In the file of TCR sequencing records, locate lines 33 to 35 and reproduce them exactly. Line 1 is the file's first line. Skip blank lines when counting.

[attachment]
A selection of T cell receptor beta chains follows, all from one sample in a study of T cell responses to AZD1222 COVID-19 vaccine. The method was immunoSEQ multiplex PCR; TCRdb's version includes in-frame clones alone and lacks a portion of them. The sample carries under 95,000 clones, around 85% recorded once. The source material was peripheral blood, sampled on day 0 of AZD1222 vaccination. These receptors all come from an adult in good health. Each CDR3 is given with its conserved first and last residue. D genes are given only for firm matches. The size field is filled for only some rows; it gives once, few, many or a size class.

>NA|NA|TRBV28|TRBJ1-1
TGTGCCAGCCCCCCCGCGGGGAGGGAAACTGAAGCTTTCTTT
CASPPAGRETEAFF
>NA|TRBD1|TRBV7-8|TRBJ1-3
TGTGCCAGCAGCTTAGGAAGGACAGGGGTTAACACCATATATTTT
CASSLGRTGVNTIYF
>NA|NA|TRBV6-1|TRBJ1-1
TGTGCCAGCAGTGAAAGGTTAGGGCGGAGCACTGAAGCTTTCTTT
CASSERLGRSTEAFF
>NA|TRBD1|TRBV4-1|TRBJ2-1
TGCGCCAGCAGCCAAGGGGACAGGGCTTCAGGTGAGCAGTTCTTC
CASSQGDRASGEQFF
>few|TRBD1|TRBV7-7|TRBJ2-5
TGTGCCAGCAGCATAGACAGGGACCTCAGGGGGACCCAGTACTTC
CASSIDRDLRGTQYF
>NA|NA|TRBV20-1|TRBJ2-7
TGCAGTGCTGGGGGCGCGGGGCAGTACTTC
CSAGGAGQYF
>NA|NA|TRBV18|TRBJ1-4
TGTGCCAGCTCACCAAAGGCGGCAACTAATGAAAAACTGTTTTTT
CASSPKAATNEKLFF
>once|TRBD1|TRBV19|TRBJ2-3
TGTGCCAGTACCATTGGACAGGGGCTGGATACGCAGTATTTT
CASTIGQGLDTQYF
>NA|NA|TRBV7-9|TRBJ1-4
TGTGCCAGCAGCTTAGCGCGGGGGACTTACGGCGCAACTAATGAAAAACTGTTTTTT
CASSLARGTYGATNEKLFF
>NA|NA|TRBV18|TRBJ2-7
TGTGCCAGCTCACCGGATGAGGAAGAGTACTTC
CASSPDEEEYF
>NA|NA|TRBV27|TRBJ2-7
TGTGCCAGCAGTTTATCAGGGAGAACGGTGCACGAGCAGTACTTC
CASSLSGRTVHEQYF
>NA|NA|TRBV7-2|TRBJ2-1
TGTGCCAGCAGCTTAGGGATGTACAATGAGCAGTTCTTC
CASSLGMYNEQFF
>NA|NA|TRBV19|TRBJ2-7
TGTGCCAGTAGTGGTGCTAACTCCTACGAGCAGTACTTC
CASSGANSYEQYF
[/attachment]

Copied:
TGTGCCAGCAGTTTATCAGGGAGAACGGTGCACGAGCAGTACTTC
CASSLSGRTVHEQYF
>NA|NA|TRBV7-2|TRBJ2-1